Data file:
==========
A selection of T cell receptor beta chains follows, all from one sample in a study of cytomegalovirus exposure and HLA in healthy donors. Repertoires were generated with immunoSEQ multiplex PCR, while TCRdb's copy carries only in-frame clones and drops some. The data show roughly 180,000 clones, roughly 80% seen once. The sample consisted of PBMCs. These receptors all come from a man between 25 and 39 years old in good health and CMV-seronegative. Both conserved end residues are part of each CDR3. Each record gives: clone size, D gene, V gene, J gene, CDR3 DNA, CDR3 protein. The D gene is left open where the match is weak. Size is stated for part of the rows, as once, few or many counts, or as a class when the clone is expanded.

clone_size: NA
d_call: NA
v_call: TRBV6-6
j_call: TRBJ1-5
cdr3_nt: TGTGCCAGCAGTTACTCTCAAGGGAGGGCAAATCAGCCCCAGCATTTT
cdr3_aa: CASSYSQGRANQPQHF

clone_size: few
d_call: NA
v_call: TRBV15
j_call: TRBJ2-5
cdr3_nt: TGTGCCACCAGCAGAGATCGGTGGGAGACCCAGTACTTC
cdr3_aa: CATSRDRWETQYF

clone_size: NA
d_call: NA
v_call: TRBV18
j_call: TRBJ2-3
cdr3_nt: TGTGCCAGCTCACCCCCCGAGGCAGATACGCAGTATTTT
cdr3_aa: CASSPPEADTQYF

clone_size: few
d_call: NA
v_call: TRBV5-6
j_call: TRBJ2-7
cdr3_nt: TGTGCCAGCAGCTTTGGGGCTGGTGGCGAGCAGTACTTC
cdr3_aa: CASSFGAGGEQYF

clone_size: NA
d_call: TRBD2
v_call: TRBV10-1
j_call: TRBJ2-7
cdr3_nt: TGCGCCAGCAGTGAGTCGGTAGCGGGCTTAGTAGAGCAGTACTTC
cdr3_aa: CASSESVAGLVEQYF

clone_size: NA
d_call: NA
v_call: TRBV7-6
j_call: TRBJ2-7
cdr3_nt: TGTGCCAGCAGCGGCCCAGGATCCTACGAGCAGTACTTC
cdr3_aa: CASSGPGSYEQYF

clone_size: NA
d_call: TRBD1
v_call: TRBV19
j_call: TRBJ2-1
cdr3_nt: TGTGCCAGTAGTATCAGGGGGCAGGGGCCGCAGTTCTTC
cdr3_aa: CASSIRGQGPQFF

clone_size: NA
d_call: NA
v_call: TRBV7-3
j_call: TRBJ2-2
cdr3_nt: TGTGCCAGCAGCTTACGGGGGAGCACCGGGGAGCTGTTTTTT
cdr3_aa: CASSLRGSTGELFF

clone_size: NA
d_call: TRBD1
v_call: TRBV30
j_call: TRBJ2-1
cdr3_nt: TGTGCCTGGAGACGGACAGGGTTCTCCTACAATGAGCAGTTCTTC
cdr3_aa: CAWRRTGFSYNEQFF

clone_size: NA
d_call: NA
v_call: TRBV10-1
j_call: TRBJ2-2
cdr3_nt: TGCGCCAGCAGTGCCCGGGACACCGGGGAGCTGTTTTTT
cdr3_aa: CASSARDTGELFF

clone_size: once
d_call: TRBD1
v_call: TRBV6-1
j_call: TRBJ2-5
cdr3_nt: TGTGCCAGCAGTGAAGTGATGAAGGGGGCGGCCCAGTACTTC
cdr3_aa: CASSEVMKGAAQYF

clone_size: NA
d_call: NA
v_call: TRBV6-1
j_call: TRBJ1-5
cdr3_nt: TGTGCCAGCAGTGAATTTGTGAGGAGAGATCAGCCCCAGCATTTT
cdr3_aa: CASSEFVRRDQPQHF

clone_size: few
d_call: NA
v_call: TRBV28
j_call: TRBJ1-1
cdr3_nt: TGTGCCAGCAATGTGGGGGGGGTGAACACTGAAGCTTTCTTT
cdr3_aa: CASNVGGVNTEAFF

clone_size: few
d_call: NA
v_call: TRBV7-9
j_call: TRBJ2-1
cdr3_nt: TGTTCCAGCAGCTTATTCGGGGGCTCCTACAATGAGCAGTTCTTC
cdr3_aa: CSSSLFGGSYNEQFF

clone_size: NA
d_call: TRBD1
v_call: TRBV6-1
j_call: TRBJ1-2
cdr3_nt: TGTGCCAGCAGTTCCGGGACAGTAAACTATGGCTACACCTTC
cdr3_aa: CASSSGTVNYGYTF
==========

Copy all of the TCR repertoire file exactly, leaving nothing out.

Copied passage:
A selection of T cell receptor beta chains follows, all from one sample in a study of cytomegalovirus exposure and HLA in healthy donors. Repertoires were generated with immunoSEQ multiplex PCR, while TCRdb's copy carries only in-frame clones and drops some. The data show roughly 180,000 clones, roughly 80% seen once. The sample consisted of PBMCs. These receptors all come from a man between 25 and 39 years old in good health and CMV-seronegative. Both conserved end residues are part of each CDR3. Each record gives: clone size, D gene, V gene, J gene, CDR3 DNA, CDR3 protein. The D gene is left open where the match is weak. Size is stated for part of the rows, as once, few or many counts, or as a class when the clone is expanded.

clone_size: NA
d_call: NA
v_call: TRBV6-6
j_call: TRBJ1-5
cdr3_nt: TGTGCCAGCAGTTACTCTCAAGGGAGGGCAAATCAGCCCCAGCATTTT
cdr3_aa: CASSYSQGRANQPQHF

clone_size: few
d_call: NA
v_call: TRBV15
j_call: TRBJ2-5
cdr3_nt: TGTGCCACCAGCAGAGATCGGTGGGAGACCCAGTACTTC
cdr3_aa: CATSRDRWETQYF

clone_size: NA
d_call: NA
v_call: TRBV18
j_call: TRBJ2-3
cdr3_nt: TGTGCCAGCTCACCCCCCGAGGCAGATACGCAGTATTTT
cdr3_aa: CASSPPEADTQYF

clone_size: few
d_call: NA
v_call: TRBV5-6
j_call: TRBJ2-7
cdr3_nt: TGTGCCAGCAGCTTTGGGGCTGGTGGCGAGCAGTACTTC
cdr3_aa: CASSFGAGGEQYF

clone_size: NA
d_call: TRBD2
v_call: TRBV10-1
j_call: TRBJ2-7
cdr3_nt: TGCGCCAGCAGTGAGTCGGTAGCGGGCTTAGTAGAGCAGTACTTC
cdr3_aa: CASSESVAGLVEQYF

clone_size: NA
d_call: NA
v_call: TRBV7-6
j_call: TRBJ2-7
cdr3_nt: TGTGCCAGCAGCGGCCCAGGATCCTACGAGCAGTACTTC
cdr3_aa: CASSGPGSYEQYF

clone_size: NA
d_call: TRBD1
v_call: TRBV19
j_call: TRBJ2-1
cdr3_nt: TGTGCCAGTAGTATCAGGGGGCAGGGGCCGCAGTTCTTC
cdr3_aa: CASSIRGQGPQFF

clone_size: NA
d_call: NA
v_call: TRBV7-3
j_call: TRBJ2-2
cdr3_nt: TGTGCCAGCAGCTTACGGGGGAGCACCGGGGAGCTGTTTTTT
cdr3_aa: CASSLRGSTGELFF

clone_size: NA
d_call: TRBD1
v_call: TRBV30
j_call: TRBJ2-1
cdr3_nt: TGTGCCTGGAGACGGACAGGGTTCTCCTACAATGAGCAGTTCTTC
cdr3_aa: CAWRRTGFSYNEQFF

clone_size: NA
d_call: NA
v_call: TRBV10-1
j_call: TRBJ2-2
cdr3_nt: TGCGCCAGCAGTGCCCGGGACACCGGGGAGCTGTTTTTT
cdr3_aa: CASSARDTGELFF

clone_size: once
d_call: TRBD1
v_call: TRBV6-1
j_call: TRBJ2-5
cdr3_nt: TGTGCCAGCAGTGAAGTGATGAAGGGGGCGGCCCAGTACTTC
cdr3_aa: CASSEVMKGAAQYF

clone_size: NA
d_call: NA
v_call: TRBV6-1
j_call: TRBJ1-5
cdr3_nt: TGTGCCAGCAGTGAATTTGTGAGGAGAGATCAGCCCCAGCATTTT
cdr3_aa: CASSEFVRRDQPQHF

clone_size: few
d_call: NA
v_call: TRBV28
j_call: TRBJ1-1
cdr3_nt: TGTGCCAGCAATGTGGGGGGGGTGAACACTGAAGCTTTCTTT
cdr3_aa: CASNVGGVNTEAFF

clone_size: few
d_call: NA
v_call: TRBV7-9
j_call: TRBJ2-1
cdr3_nt: TGTTCCAGCAGCTTATTCGGGGGCTCCTACAATGAGCAGTTCTTC
cdr3_aa: CSSSLFGGSYNEQFF

clone_size: NA
d_call: TRBD1
v_call: TRBV6-1
j_call: TRBJ1-2
cdr3_nt: TGTGCCAGCAGTTCCGGGACAGTAAACTATGGCTACACCTTC
cdr3_aa: CASSSGTVNYGYTF